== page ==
The 2021 Atlantic hurricane season ended on Tuesday after 21 named storms, continuing a record-breaking pattern from 2020, according to the National Oceanic and Atmospheric Administration.
This year's storms used each of the names from the tropical cyclone list, marking the first time in recorded history the list has been exhausted two years in a row, NOAA said. Storms are named when wind speeds hit 39 mph.
This was also the seventh year in a row that a named storm formed before the official start of the season on June 1, NOAA said.
Before the season began, NOAA predicted a 60% chance that the season would be busier than usual, but said it would not surpass 2020's historic level of activity. Seven of the named storms in 2021 were classified as hurricanes.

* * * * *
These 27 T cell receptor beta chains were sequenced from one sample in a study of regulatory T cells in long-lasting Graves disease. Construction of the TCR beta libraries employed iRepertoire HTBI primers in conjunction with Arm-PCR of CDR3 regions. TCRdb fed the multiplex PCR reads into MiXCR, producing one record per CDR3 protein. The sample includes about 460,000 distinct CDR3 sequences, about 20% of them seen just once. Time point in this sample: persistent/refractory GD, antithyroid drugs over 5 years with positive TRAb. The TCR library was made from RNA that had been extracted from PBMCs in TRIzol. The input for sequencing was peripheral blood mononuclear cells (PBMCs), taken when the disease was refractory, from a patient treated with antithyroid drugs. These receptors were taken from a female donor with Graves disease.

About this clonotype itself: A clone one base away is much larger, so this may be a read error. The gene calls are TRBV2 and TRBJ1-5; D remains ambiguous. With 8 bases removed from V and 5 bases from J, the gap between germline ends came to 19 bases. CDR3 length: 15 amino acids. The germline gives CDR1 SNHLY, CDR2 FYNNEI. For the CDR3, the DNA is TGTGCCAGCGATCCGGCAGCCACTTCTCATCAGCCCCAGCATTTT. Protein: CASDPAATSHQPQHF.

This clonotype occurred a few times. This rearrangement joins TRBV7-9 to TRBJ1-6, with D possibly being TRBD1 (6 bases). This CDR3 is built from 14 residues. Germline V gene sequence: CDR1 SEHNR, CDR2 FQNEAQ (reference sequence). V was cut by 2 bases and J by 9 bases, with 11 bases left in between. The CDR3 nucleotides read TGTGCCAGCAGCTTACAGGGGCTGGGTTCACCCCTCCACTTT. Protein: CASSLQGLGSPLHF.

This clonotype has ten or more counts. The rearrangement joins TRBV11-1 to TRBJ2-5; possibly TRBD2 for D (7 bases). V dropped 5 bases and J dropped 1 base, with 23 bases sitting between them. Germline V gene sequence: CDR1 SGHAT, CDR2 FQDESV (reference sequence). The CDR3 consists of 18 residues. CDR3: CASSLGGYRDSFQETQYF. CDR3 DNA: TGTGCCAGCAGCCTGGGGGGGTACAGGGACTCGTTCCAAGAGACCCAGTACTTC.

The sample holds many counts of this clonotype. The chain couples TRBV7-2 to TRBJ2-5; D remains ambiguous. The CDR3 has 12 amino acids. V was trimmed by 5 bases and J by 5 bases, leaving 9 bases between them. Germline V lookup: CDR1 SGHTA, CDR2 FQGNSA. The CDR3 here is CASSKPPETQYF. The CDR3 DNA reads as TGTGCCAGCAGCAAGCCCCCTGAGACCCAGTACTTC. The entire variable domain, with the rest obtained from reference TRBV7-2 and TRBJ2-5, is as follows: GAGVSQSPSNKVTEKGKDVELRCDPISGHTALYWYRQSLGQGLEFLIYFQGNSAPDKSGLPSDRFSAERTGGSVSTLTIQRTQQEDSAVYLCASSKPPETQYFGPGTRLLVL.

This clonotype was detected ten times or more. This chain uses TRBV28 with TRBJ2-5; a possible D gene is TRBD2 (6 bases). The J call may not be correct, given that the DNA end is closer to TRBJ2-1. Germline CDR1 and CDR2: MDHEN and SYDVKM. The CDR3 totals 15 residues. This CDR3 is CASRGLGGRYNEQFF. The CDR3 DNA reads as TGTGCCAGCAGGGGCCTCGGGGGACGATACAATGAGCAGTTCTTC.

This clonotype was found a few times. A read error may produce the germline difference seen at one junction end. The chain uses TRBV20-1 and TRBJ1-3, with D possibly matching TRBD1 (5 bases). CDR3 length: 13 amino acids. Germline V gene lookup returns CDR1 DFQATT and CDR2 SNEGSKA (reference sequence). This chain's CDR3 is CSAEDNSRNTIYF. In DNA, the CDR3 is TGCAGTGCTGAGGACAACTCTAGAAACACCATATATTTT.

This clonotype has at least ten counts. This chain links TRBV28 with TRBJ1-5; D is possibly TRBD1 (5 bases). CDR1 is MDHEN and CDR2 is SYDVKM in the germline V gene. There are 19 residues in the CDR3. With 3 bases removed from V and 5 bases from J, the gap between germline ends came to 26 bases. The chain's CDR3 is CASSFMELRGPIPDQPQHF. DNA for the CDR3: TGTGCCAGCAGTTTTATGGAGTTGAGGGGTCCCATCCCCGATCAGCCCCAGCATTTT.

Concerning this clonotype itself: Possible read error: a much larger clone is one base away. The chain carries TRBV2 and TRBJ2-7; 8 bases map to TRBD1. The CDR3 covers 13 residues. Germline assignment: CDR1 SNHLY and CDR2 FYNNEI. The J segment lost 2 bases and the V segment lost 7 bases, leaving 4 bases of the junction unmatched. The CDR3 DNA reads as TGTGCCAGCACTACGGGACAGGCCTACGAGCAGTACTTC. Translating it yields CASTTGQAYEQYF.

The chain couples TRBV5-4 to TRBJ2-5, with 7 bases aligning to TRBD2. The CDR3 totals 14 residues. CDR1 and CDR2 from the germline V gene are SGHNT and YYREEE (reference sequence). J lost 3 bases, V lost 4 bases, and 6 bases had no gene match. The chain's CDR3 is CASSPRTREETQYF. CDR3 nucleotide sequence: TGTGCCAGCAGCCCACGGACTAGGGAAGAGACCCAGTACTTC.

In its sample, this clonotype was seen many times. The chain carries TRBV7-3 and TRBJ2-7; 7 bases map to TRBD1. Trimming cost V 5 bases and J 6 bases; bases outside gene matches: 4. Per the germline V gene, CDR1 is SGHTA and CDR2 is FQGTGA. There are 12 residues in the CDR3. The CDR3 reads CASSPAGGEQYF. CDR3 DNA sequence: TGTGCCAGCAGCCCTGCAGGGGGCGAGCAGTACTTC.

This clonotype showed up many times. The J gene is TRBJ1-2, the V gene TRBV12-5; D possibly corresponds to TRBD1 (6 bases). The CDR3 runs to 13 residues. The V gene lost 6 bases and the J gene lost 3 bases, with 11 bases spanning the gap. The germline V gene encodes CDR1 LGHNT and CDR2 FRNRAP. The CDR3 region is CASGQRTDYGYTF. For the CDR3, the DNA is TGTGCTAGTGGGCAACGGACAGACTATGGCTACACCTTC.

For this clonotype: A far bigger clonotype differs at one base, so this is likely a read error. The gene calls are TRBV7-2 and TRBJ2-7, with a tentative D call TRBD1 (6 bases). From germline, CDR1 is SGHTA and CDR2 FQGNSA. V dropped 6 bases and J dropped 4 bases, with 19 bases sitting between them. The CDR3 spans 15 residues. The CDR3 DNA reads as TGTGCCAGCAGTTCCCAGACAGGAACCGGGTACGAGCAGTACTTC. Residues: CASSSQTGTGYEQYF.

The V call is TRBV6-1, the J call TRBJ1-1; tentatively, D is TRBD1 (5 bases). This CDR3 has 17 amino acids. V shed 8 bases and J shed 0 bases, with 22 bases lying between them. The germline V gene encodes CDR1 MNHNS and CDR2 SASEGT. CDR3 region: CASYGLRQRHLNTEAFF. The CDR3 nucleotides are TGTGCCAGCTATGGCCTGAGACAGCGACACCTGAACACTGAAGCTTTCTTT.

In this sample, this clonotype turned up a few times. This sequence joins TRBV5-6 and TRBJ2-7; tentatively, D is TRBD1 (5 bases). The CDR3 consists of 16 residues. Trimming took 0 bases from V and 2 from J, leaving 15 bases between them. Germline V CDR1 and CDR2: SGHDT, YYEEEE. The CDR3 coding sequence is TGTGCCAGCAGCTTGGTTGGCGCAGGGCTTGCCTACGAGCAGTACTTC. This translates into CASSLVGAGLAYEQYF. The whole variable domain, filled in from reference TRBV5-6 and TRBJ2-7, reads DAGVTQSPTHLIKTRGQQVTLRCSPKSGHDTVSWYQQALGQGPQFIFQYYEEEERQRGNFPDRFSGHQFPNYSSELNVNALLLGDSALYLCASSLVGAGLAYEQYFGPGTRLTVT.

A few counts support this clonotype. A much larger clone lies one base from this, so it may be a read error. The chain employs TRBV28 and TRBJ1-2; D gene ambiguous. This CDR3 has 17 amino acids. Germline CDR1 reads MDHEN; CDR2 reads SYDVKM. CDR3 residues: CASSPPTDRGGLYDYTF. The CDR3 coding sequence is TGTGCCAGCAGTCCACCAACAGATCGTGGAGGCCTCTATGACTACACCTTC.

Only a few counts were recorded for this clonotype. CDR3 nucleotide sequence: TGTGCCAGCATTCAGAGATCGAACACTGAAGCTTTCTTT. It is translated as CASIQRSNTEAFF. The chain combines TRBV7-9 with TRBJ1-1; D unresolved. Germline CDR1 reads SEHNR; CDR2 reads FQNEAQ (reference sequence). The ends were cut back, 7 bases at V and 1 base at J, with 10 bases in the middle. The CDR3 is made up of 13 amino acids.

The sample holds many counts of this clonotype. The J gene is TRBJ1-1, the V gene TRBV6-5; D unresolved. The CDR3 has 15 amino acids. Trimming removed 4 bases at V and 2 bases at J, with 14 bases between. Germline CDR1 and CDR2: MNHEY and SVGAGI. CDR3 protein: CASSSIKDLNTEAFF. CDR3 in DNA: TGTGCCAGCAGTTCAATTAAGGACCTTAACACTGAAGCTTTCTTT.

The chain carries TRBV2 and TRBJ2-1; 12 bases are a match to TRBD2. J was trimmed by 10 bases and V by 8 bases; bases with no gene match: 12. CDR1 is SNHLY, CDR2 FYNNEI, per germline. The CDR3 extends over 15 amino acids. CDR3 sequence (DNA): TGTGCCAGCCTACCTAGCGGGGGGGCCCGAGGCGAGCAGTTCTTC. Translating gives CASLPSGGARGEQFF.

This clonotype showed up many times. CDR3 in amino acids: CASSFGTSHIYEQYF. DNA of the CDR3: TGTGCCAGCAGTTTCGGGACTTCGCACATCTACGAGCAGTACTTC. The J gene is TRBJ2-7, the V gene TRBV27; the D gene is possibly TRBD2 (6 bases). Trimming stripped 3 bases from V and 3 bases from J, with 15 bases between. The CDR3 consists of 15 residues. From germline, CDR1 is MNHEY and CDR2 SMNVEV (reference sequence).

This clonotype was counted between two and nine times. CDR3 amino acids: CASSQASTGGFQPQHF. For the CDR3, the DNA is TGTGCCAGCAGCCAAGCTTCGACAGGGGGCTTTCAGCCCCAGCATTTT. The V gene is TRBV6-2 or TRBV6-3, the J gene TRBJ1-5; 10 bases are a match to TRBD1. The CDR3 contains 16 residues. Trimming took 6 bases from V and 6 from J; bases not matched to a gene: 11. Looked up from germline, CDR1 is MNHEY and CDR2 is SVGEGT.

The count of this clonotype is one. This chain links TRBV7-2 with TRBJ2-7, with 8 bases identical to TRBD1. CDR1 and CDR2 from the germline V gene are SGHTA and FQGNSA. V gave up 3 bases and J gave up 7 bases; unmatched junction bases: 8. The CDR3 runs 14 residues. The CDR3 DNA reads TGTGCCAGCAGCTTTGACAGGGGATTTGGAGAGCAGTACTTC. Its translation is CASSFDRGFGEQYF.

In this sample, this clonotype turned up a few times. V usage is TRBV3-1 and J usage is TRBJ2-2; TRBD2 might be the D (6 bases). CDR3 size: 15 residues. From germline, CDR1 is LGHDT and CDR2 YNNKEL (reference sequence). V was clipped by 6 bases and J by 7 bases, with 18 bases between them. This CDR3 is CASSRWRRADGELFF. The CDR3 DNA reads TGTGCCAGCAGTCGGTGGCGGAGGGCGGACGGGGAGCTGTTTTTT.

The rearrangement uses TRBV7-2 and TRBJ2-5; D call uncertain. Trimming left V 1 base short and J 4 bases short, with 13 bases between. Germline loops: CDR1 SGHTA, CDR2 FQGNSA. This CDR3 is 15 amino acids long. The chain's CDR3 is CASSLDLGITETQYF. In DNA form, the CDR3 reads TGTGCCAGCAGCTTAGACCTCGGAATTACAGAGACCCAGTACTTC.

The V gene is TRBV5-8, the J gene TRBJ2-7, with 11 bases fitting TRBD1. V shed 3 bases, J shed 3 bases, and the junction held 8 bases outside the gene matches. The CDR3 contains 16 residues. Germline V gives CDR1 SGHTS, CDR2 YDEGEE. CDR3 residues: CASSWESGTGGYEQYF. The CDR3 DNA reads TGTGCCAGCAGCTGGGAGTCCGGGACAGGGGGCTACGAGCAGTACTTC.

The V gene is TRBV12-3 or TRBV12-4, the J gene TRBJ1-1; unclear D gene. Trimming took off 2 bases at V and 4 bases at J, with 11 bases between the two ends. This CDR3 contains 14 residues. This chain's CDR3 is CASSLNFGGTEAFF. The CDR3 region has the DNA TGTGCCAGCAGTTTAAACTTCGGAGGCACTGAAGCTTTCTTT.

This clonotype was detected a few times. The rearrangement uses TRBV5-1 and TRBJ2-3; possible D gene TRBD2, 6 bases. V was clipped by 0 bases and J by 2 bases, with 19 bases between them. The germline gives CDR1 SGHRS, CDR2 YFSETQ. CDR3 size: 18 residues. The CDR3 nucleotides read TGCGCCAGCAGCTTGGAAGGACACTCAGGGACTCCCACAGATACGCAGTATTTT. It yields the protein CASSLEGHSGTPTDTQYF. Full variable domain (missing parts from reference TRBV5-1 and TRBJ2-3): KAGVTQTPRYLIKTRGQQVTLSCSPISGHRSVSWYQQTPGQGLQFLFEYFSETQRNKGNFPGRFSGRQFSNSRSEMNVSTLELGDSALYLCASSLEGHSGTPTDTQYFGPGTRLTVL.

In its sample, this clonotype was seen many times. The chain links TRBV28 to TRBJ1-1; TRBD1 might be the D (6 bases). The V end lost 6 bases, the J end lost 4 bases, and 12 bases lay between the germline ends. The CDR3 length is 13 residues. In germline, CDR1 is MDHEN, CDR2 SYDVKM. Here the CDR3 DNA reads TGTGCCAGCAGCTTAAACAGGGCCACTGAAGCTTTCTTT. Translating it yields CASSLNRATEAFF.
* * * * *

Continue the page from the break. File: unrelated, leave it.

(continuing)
The 2020 Atlantic hurricane season had 30 named storms, the most in recorded history, with two more than in 2005, which included Hurricane Katrina. Six of 2020's storms were designated as hurricanes.
The effects of climate change already may be evident in the behavior of recent hurricane seasons.
The increase in activity in the past two years can be attributed to higher-than-normal sea surface temperatures in the tropical Atlantic Ocean and Caribbean Sea, weaker tropical Atlantic trade winds and an enhanced west African monsoon, NOAA scientists said.
Although most of the storms stayed out in the open ocean, 2021 proved to be more costly than 2020.
Total losses due to property and infrastructure damage this year have totalled about $105 billion — eclipsing $100.2 billion in 2020, according to NOAA.
Hurricane Ida, which made landfall in Louisiana in late August and tracked northeast to New York City before exiting into the Atlantic Ocean, was responsible for about $60 billion in damage alone, according to NOAA.